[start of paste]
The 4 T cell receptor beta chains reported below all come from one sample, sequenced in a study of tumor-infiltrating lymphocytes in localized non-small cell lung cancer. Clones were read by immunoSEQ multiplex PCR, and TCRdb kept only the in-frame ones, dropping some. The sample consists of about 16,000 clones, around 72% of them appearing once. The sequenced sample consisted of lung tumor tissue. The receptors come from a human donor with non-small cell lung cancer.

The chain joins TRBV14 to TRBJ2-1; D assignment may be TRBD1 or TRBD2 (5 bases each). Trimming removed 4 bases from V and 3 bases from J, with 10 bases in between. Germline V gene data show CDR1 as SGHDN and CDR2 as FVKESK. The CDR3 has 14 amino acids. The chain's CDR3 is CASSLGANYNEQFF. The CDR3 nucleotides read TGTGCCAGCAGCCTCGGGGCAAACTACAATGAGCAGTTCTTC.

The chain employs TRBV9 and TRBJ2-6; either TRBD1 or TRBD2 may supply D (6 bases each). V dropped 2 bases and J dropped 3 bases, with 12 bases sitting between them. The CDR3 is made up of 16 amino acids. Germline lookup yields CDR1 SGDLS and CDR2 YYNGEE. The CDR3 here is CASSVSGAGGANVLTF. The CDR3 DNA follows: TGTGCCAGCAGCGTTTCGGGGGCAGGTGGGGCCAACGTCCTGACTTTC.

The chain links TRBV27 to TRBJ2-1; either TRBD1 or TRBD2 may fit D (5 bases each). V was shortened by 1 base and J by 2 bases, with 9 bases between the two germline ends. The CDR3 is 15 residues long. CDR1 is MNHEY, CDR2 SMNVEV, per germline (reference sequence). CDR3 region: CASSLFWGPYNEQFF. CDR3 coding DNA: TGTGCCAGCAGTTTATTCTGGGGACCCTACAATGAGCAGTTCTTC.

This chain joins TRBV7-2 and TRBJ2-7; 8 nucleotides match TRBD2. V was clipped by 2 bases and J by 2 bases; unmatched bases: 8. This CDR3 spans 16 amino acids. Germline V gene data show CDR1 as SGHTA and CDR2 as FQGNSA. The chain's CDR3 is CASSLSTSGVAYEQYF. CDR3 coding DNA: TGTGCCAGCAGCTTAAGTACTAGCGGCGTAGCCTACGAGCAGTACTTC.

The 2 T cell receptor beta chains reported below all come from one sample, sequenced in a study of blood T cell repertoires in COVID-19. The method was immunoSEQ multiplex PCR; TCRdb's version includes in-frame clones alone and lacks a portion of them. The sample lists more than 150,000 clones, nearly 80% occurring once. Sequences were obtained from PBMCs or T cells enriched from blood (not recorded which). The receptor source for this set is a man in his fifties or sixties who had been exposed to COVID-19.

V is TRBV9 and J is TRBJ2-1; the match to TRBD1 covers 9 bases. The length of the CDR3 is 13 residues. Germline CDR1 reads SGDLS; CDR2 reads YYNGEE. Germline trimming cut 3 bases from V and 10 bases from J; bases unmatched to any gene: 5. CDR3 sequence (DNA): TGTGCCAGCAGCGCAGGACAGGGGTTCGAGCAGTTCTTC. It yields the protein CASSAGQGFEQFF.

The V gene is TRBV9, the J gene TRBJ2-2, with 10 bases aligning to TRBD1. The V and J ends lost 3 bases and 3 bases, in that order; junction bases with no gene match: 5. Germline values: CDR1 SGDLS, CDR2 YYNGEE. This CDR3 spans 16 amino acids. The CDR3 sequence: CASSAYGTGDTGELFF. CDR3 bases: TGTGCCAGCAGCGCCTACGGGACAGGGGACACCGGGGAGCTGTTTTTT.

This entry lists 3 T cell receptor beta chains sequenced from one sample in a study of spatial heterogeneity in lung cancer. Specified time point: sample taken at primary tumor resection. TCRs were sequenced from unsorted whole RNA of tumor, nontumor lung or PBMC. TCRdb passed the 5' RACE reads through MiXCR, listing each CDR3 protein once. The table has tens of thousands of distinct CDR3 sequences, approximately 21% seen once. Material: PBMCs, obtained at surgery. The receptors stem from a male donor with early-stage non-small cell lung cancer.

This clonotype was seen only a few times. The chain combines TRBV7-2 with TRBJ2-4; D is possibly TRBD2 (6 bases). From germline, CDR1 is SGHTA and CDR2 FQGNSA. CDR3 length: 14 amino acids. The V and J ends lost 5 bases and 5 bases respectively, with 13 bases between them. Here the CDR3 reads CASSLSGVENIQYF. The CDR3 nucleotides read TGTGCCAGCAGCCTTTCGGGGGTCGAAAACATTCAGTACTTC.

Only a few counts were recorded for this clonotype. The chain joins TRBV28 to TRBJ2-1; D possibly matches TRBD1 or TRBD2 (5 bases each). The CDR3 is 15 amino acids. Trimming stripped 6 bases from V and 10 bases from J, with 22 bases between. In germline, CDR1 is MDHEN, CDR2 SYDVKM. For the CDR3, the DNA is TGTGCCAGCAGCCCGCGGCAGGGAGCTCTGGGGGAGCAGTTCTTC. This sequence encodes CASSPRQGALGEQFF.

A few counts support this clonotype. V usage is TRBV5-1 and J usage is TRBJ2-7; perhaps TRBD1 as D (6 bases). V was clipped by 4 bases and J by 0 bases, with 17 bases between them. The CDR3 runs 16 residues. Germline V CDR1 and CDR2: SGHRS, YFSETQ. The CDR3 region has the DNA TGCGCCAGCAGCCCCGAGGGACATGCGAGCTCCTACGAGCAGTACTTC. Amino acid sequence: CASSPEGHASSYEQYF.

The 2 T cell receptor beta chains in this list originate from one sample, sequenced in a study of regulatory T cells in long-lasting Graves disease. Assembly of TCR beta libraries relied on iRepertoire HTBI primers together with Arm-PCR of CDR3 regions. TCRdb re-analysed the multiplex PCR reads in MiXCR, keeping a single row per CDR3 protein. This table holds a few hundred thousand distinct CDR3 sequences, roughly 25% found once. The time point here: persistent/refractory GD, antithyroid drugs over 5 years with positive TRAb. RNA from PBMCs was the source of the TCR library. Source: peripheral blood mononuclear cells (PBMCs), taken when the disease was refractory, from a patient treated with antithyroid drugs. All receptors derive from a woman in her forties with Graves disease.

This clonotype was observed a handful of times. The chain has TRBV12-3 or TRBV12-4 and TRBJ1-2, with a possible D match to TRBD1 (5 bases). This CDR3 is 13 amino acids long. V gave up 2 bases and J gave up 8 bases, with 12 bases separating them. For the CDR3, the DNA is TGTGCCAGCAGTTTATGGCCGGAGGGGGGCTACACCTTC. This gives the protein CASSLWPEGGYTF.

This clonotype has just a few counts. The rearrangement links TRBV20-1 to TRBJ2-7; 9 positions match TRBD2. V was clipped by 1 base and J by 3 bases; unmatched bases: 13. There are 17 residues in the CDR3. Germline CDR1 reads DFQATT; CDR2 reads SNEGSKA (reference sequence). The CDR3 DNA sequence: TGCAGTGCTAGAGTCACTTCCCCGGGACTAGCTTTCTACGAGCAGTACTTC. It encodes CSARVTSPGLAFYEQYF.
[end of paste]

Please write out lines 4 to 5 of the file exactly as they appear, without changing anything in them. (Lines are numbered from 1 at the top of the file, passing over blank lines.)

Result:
The chain links TRBV27 to TRBJ2-1; either TRBD1 or TRBD2 may fit D (5 bases each). V was shortened by 1 base and J by 2 bases, with 9 bases between the two germline ends. The CDR3 is 15 residues long. CDR1 is MNHEY, CDR2 SMNVEV, per germline (reference sequence). CDR3 region: CASSLFWGPYNEQFF. CDR3 coding DNA: TGTGCCAGCAGTTTATTCTGGGGACCCTACAATGAGCAGTTCTTC.

This chain joins TRBV7-2 and TRBJ2-7; 8 nucleotides match TRBD2. V was clipped by 2 bases and J by 2 bases; unmatched bases: 8. This CDR3 spans 16 amino acids. Germline V gene data show CDR1 as SGHTA and CDR2 as FQGNSA. The chain's CDR3 is CASSLSTSGVAYEQYF. CDR3 coding DNA: TGTGCCAGCAGCTTAAGTACTAGCGGCGTAGCCTACGAGCAGTACTTC.